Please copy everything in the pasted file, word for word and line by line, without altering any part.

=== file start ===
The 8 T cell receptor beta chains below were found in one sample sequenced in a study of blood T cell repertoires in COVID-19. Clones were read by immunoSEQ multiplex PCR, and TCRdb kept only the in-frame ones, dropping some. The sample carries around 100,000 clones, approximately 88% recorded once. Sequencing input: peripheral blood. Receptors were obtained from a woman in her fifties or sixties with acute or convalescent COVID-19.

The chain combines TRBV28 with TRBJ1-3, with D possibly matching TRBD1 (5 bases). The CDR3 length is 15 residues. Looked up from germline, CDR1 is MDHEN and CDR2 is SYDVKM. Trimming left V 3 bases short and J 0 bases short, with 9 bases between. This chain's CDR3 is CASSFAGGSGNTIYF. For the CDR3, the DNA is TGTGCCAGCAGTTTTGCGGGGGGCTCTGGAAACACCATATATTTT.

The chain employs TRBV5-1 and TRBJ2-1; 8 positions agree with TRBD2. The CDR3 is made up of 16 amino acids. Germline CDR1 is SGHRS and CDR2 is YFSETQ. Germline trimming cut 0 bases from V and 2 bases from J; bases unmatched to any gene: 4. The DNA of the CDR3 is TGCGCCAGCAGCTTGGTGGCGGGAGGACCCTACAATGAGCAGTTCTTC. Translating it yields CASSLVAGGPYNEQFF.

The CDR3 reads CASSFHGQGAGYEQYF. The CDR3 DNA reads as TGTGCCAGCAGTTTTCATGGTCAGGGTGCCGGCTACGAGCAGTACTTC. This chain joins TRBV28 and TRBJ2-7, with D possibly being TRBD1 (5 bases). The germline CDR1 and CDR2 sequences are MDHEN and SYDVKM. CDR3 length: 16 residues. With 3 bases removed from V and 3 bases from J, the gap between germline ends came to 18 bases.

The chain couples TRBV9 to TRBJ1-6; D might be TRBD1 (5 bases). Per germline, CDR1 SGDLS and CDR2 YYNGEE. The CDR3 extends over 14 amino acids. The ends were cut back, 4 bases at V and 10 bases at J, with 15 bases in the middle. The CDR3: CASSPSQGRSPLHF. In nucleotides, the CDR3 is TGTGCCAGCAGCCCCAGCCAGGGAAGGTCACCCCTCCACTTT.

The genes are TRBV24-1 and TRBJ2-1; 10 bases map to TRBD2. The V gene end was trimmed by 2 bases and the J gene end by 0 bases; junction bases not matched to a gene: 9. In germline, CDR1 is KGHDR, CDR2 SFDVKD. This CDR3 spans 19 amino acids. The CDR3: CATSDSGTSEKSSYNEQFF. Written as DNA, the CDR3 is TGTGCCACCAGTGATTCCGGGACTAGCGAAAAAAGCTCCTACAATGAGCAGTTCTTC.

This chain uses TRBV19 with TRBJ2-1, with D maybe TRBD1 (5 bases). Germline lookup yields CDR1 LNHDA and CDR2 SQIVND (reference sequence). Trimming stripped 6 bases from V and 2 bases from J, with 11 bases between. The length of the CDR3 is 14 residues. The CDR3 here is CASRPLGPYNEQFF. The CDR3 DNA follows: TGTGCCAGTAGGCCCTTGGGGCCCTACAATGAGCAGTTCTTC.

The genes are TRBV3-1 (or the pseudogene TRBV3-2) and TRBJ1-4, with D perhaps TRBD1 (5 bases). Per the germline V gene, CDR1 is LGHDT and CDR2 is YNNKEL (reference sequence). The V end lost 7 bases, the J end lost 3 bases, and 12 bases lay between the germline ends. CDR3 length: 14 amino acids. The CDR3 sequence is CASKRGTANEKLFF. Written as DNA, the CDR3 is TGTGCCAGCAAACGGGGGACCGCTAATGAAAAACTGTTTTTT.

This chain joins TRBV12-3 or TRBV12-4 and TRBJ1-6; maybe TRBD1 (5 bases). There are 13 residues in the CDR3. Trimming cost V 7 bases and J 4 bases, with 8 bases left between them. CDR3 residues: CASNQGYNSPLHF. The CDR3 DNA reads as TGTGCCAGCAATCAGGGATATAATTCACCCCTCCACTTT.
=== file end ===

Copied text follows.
The 8 T cell receptor beta chains below were found in one sample sequenced in a study of blood T cell repertoires in COVID-19. Clones were read by immunoSEQ multiplex PCR, and TCRdb kept only the in-frame ones, dropping some. The sample carries around 100,000 clones, approximately 88% recorded once. Sequencing input: peripheral blood. Receptors were obtained from a woman in her fifties or sixties with acute or convalescent COVID-19.

The chain combines TRBV28 with TRBJ1-3, with D possibly matching TRBD1 (5 bases). The CDR3 length is 15 residues. Looked up from germline, CDR1 is MDHEN and CDR2 is SYDVKM. Trimming left V 3 bases short and J 0 bases short, with 9 bases between. This chain's CDR3 is CASSFAGGSGNTIYF. For the CDR3, the DNA is TGTGCCAGCAGTTTTGCGGGGGGCTCTGGAAACACCATATATTTT.

The chain employs TRBV5-1 and TRBJ2-1; 8 positions agree with TRBD2. The CDR3 is made up of 16 amino acids. Germline CDR1 is SGHRS and CDR2 is YFSETQ. Germline trimming cut 0 bases from V and 2 bases from J; bases unmatched to any gene: 4. The DNA of the CDR3 is TGCGCCAGCAGCTTGGTGGCGGGAGGACCCTACAATGAGCAGTTCTTC. Translating it yields CASSLVAGGPYNEQFF.

The CDR3 reads CASSFHGQGAGYEQYF. The CDR3 DNA reads as TGTGCCAGCAGTTTTCATGGTCAGGGTGCCGGCTACGAGCAGTACTTC. This chain joins TRBV28 and TRBJ2-7, with D possibly being TRBD1 (5 bases). The germline CDR1 and CDR2 sequences are MDHEN and SYDVKM. CDR3 length: 16 residues. With 3 bases removed from V and 3 bases from J, the gap between germline ends came to 18 bases.

The chain couples TRBV9 to TRBJ1-6; D might be TRBD1 (5 bases). Per germline, CDR1 SGDLS and CDR2 YYNGEE. The CDR3 extends over 14 amino acids. The ends were cut back, 4 bases at V and 10 bases at J, with 15 bases in the middle. The CDR3: CASSPSQGRSPLHF. In nucleotides, the CDR3 is TGTGCCAGCAGCCCCAGCCAGGGAAGGTCACCCCTCCACTTT.

The genes are TRBV24-1 and TRBJ2-1; 10 bases map to TRBD2. The V gene end was trimmed by 2 bases and the J gene end by 0 bases; junction bases not matched to a gene: 9. In germline, CDR1 is KGHDR, CDR2 SFDVKD. This CDR3 spans 19 amino acids. The CDR3: CATSDSGTSEKSSYNEQFF. Written as DNA, the CDR3 is TGTGCCACCAGTGATTCCGGGACTAGCGAAAAAAGCTCCTACAATGAGCAGTTCTTC.

This chain uses TRBV19 with TRBJ2-1, with D maybe TRBD1 (5 bases). Germline lookup yields CDR1 LNHDA and CDR2 SQIVND (reference sequence). Trimming stripped 6 bases from V and 2 bases from J, with 11 bases between. The length of the CDR3 is 14 residues. The CDR3 here is CASRPLGPYNEQFF. The CDR3 DNA follows: TGTGCCAGTAGGCCCTTGGGGCCCTACAATGAGCAGTTCTTC.

The genes are TRBV3-1 (or the pseudogene TRBV3-2) and TRBJ1-4, with D perhaps TRBD1 (5 bases). Per the germline V gene, CDR1 is LGHDT and CDR2 is YNNKEL (reference sequence). The V end lost 7 bases, the J end lost 3 bases, and 12 bases lay between the germline ends. CDR3 length: 14 amino acids. The CDR3 sequence is CASKRGTANEKLFF. Written as DNA, the CDR3 is TGTGCCAGCAAACGGGGGACCGCTAATGAAAAACTGTTTTTT.

This chain joins TRBV12-3 or TRBV12-4 and TRBJ1-6; maybe TRBD1 (5 bases). There are 13 residues in the CDR3. Trimming cost V 7 bases and J 4 bases, with 8 bases left between them. CDR3 residues: CASNQGYNSPLHF. The CDR3 DNA reads as TGTGCCAGCAATCAGGGATATAATTCACCCCTCCACTTT.